The Sunday morning after she loses her virginity, white 16-year-old Audrey Harper is home alone when the evacuation order arrives.
A wildfire rages in the nearby canyons, and it’s spreading, moving toward the gated Orange County community where she lives with her mother, father, and 13-year-old sister. Audrey’s boyfriend, Brooks, a volunteer firefighter, is creepily euphoric about the prospect of fire; he seems to look forward to it. As Audrey acts to save some of her family’s most cherished belongings, including her sister’s secret pet kitten, and to find a safe place to wait out the fires, she reflects on her sometimes-rocky relationship with Brooks. The story is deftly punctuated with flashbacks of the past several months—from Audrey’s meet-cute with Brooks to falling in love to their ill-fated three-month “anniversary”—showcasing events leading up to the present. As the story moves forward, and the fire moves closer to home, Audrey discovers Brooks hasn’t told her the whole truth about his past. Is he the tortured soul he’s led her to believe he is, or is he a manipulative liar? Clues throughout hint at the fire’s origins; observant readers will have it figured out in no time. Audrey is aware that her gated community is “painfully whitewashed and lacking in diversity”; to that end, characters are assumed white.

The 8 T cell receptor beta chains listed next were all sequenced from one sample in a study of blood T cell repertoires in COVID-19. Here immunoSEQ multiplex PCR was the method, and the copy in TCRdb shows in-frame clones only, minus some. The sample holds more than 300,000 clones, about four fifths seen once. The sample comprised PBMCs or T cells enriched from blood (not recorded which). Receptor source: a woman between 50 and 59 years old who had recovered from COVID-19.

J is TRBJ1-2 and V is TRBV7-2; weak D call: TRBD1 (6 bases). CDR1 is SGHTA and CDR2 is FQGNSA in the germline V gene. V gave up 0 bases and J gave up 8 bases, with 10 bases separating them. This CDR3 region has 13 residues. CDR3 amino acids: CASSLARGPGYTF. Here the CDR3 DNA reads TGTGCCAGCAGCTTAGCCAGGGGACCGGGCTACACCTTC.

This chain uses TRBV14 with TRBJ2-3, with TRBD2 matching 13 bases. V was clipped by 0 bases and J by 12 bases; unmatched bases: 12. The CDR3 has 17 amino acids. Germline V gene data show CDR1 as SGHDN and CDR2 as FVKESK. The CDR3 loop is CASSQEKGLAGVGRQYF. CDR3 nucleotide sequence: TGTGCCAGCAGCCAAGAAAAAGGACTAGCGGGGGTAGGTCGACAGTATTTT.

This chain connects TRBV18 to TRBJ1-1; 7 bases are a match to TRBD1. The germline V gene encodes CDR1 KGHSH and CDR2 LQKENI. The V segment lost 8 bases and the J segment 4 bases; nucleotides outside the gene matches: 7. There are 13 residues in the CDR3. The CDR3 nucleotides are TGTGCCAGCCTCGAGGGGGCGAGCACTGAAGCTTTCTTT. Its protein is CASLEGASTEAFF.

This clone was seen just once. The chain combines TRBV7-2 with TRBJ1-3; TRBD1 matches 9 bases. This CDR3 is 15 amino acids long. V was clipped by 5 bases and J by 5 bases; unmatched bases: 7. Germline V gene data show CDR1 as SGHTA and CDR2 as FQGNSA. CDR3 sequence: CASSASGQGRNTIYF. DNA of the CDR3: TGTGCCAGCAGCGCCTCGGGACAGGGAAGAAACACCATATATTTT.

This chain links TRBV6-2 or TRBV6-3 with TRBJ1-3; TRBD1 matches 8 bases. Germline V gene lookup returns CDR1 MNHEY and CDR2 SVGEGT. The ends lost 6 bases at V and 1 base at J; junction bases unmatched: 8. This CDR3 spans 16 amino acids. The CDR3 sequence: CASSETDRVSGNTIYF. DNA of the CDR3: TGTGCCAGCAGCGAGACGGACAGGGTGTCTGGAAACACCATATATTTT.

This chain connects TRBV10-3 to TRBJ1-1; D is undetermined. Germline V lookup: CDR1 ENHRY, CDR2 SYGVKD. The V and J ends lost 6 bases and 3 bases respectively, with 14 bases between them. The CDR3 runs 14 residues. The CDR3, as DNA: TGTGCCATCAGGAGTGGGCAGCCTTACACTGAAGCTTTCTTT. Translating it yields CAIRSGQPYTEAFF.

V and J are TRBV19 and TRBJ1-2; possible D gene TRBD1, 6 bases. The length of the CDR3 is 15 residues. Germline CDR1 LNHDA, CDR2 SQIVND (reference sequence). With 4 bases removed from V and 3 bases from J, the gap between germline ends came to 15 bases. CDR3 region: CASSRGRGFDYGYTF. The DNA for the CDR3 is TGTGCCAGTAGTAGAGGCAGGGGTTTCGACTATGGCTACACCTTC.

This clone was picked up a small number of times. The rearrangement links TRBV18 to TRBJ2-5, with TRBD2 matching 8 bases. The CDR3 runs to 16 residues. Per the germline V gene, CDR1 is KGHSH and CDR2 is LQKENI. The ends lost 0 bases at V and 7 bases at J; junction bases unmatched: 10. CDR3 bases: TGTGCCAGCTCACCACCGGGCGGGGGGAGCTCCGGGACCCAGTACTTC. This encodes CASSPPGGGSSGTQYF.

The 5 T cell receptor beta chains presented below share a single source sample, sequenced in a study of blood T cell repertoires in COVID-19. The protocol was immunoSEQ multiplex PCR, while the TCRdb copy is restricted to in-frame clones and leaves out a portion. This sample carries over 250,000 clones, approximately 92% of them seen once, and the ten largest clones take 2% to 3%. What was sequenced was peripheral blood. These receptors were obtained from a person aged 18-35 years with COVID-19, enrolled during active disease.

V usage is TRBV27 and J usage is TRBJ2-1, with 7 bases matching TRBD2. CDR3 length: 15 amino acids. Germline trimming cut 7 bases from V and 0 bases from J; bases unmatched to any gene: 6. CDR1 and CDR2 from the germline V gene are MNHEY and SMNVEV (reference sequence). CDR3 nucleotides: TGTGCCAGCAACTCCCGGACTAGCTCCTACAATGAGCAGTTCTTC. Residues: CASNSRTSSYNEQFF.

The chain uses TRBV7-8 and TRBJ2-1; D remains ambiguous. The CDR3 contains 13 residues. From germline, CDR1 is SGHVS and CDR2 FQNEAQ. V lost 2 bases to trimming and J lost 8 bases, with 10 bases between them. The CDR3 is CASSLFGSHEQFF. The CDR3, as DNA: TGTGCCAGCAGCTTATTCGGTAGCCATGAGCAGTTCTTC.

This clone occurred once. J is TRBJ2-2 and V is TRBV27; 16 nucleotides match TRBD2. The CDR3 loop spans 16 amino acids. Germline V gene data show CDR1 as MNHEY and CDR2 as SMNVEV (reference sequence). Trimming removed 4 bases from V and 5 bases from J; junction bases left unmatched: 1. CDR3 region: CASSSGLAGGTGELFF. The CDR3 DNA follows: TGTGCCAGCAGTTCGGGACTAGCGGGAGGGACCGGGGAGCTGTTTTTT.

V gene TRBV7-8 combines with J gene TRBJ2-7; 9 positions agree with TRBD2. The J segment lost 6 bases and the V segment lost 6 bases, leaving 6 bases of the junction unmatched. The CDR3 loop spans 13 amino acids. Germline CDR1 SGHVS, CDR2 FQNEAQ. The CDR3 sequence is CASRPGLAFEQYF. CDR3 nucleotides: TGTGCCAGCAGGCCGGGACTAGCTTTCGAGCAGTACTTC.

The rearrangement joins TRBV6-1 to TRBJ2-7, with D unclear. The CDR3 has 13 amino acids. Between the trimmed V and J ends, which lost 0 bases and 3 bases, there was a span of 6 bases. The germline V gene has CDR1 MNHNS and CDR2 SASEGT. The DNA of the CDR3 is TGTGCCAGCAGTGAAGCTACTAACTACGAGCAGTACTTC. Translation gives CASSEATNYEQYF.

A decently entertaining story of love, loss, and hope. (Fiction. 14-18)